search.noResults

search.searching

dataCollection.invalidEmail
note.createNoteMessage

search.noResults

search.searching

orderForm.title

orderForm.productCode
orderForm.description
orderForm.quantity
orderForm.itemPrice
orderForm.price
orderForm.totalPrice
orderForm.deliveryDetails.billingAddress
orderForm.deliveryDetails.deliveryAddress
orderForm.noItems
mid- and large-scale, permit-ready sites, he says. So, the state is making a major effort to


improve the preparedness of potential sites of all sizes. VEDP is working with the board of GO


Virginia to address the “site-preparedness gap.” The first priority is to classify the common- wealth’s hundreds of sites and then develop programs to help address their deficiencies. The commonwealth uses a five-tier


system, developed by Timmons, to classify readiness through its Virginia Business Ready Sites Program. Achieving Tier IV or Tier V status can


drastically improve a site’s odds of winning a project, says Hines, who played a key role in developing the system. When all other factors are considered


equal, he says, Tier IV sites are 70 percent more likely to be chosen, while Tier V sites are more than 90 percent more likely to score projects. Several developments are improving


their readiness, but Virginia still has a long way to go, Moret says. “We’re definitely headed in the right direction, but I would say we have much more left to do.”


Virginia’s Business Ready Sites Program tier system


Tier I – Raw land with interested seller


Tier II – Site controlled and marketed for development


Tier III – Zoned industrial/ commercial, due diligence complete


Tier IV – Certified as “infrastructure ready”


Tier V – “Shovel Ready” – permits in place


Going after mega-deals Megasites can attract major


investments. In late 2017, Huntsville, Ala., won


a big prize, a $1.6 billion Toyota-Mazda manufacturing facility expected to cre- ate 4,000 jobs at a 1,200-acre megasite. “That was a really big opportunity that Virginia never really got in the running for because, while we did have two or


three sites that could work pretty well, they just weren’t ready enough to be competitive,” says Moret. But while economic developers


dream of snagging projects the size of Toyota-Mazda, most manufacturers need 200 or 300 acres at most. Now armed with infrastructure cer-


tifications, Virginia’s megasites say they are getting more attention. The Southern Virginia Mega Site


at Berry Hill in Pittsylvania is Virginia’s largest at 3,500 acres, the equivalent of about 5.5 square miles. The site didn’t get much traction until the Danville- Pittsylvania Regional Industrial Author- ity agreed to grade a 166-acre lot to prep it for development. After the grading, the property was certified as a Tier IV site. “Up until then, we were just like any other industrial park anywhere in the Southeast,” says Matt Rowe, Pittsylva- nia’s economic development director. “It was a bunch of trees, and we’re just trying to sell them on their hopes and dreams and them having vision.” Now, Rowe says, the park has drawn the attention of more than 10 credible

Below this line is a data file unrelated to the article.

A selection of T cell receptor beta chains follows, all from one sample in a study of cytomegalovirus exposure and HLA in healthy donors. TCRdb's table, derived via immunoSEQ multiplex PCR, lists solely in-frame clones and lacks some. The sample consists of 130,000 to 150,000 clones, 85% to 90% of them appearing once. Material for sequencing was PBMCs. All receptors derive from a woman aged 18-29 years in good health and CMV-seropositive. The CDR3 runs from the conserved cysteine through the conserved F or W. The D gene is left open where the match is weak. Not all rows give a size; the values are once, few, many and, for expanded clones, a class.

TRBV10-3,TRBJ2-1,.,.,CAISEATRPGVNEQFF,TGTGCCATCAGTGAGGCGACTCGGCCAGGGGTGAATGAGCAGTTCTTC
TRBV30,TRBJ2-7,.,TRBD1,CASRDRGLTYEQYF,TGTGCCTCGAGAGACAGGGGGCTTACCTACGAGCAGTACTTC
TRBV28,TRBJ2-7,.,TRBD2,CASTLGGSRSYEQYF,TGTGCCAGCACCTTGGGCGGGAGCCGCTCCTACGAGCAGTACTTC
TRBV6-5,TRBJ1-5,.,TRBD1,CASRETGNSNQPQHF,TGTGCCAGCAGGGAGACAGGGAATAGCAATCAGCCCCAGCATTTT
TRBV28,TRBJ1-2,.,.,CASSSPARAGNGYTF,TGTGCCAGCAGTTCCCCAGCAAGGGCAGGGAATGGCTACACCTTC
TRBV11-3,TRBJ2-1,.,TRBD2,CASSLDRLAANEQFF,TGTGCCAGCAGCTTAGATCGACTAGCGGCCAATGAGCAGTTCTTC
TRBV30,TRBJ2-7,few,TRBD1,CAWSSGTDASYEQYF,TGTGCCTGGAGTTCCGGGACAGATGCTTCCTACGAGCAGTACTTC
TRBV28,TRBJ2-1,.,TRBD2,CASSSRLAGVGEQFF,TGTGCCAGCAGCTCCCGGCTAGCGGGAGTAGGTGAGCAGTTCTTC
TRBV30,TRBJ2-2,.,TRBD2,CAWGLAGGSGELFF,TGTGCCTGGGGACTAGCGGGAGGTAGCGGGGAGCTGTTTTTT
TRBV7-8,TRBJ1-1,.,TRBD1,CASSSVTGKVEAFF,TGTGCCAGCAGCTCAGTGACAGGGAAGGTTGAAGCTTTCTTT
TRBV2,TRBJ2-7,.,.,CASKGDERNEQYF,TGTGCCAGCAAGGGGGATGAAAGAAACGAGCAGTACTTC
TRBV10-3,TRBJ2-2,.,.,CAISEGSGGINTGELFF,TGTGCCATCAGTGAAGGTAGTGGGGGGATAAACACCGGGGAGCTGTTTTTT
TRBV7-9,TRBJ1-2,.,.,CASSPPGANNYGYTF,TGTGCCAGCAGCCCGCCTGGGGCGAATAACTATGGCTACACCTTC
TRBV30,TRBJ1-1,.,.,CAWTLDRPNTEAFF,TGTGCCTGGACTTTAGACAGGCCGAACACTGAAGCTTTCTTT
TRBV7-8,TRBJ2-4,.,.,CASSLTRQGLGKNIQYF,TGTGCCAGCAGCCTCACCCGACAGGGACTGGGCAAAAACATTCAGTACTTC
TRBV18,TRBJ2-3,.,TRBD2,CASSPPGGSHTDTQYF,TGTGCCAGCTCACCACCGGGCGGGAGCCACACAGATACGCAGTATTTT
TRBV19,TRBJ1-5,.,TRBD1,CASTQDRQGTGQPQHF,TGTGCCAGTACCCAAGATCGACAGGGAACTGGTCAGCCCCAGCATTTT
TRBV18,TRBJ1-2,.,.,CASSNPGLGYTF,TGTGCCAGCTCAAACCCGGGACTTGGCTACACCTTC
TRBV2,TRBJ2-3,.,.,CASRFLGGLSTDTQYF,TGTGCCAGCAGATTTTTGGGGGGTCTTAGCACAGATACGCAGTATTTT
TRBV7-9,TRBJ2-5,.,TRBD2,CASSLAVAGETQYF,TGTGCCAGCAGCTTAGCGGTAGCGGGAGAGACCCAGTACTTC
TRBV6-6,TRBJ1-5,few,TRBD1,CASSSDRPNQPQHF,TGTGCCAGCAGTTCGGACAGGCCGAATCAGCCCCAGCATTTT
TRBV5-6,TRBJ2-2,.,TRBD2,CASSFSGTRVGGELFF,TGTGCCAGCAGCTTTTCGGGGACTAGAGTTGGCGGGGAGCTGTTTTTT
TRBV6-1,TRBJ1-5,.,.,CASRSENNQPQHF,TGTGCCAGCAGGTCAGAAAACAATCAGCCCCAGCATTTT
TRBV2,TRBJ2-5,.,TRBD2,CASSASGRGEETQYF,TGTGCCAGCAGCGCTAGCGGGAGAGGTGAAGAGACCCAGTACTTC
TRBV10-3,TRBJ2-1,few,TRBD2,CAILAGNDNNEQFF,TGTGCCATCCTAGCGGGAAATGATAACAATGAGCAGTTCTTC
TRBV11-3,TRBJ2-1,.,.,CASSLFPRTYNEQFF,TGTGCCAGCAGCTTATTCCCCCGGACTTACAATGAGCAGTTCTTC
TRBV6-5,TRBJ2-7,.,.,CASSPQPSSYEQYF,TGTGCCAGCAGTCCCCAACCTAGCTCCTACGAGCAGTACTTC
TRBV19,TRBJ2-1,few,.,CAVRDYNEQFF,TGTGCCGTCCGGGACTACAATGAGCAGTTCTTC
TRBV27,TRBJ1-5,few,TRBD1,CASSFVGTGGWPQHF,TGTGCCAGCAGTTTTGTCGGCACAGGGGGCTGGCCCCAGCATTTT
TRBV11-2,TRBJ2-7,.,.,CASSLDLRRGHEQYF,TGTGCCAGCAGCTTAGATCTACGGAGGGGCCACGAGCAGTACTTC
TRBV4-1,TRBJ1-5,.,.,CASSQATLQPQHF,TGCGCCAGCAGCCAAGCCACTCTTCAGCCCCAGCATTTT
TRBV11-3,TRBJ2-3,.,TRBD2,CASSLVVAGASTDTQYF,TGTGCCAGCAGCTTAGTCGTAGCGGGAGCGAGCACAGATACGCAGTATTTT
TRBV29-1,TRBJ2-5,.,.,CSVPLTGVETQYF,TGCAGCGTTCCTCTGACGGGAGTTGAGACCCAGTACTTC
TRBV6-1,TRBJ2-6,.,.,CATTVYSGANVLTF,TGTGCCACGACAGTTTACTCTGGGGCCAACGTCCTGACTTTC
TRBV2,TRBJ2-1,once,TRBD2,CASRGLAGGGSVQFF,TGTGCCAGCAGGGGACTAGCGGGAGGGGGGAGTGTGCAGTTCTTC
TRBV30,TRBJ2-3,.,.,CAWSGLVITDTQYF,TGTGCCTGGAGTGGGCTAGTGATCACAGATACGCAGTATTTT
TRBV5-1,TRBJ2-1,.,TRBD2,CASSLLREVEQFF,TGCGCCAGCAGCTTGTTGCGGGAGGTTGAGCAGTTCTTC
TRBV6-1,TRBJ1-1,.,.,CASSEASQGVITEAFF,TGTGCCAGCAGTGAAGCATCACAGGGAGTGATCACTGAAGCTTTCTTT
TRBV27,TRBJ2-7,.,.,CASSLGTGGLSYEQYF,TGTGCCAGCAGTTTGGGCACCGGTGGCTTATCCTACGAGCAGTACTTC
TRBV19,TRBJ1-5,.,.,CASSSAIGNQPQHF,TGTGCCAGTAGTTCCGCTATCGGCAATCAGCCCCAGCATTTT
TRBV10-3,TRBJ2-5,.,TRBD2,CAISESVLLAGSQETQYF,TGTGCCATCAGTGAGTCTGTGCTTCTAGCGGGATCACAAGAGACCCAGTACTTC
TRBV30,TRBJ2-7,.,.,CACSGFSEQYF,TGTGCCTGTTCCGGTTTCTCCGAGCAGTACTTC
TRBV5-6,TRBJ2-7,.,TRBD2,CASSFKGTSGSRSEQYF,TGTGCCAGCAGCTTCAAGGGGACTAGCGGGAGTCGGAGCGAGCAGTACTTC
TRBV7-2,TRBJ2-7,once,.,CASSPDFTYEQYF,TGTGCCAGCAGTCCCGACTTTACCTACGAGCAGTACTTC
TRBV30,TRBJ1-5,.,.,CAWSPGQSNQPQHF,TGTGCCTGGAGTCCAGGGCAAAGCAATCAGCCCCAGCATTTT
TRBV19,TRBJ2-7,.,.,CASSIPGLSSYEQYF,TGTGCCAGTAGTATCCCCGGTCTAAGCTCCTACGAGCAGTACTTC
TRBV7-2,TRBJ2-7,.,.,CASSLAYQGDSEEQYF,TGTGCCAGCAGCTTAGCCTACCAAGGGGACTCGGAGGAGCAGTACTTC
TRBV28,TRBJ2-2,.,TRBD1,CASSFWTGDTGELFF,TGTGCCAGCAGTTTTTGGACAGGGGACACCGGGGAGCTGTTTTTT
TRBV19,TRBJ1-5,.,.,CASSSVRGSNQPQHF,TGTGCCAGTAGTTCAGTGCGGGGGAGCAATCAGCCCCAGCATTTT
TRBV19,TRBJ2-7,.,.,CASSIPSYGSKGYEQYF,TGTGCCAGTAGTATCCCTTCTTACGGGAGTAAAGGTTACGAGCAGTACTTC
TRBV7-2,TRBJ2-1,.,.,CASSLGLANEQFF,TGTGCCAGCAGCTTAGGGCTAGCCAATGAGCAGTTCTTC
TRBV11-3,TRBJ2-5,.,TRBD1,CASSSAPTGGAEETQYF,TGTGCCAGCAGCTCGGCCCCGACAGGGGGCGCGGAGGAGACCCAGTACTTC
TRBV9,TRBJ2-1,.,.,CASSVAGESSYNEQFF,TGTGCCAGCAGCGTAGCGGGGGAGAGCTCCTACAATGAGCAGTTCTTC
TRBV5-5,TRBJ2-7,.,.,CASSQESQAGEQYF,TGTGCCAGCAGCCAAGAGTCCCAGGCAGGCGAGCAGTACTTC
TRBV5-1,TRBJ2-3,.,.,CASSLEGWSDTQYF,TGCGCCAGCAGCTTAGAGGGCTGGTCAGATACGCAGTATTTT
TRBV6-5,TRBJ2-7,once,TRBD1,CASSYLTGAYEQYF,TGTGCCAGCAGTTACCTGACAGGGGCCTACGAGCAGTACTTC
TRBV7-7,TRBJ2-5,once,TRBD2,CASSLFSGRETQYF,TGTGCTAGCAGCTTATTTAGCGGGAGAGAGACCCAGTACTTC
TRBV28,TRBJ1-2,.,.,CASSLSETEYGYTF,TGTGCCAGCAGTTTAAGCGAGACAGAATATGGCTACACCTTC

BUSINESS OWNER: Local loan decisions.


Why should that matter to me? CHESAPEAKE BANK:


You’ll get an answer on your loan more quickly.


And you’re not just evaluated by a computer program based on numbers, we get to know you, and your situation. We can make your loan terms flexible, too, because they’re based on what works for you.


Offices in the Northern Neck, Middle Peninsula, Williamsburg and Richmond 800-434-1181 www.VirginiaBusiness.com chesbank.com Member FDIC VIRGINIA BUSINESS 25


Page 1  |  Page 2  |  Page 3  |  Page 4  |  Page 5  |  Page 6  |  Page 7  |  Page 8  |  Page 9  |  Page 10  |  Page 11  |  Page 12  |  Page 13  |  Page 14  |  Page 15  |  Page 16  |  Page 17  |  Page 18  |  Page 19  |  Page 20  |  Page 21  |  Page 22  |  Page 23  |  Page 24  |  Page 25  |  Page 26  |  Page 27  |  Page 28  |  Page 29  |  Page 30  |  Page 31  |  Page 32  |  Page 33  |  Page 34  |  Page 35  |  Page 36  |  Page 37  |  Page 38  |  Page 39  |  Page 40  |  Page 41  |  Page 42  |  Page 43  |  Page 44  |  Page 45  |  Page 46  |  Page 47  |  Page 48  |  Page 49  |  Page 50  |  Page 51  |  Page 52  |  Page 53  |  Page 54  |  Page 55  |  Page 56  |  Page 57  |  Page 58  |  Page 59  |  Page 60  |  Page 61  |  Page 62  |  Page 63  |  Page 64  |  Page 65  |  Page 66  |  Page 67  |  Page 68  |  Page 69  |  Page 70  |  Page 71  |  Page 72  |  Page 73  |  Page 74  |  Page 75  |  Page 76  |  Page 77  |  Page 78  |  Page 79  |  Page 80  |  Page 81  |  Page 82  |  Page 83  |  Page 84  |  Page 85  |  Page 86  |  Page 87  |  Page 88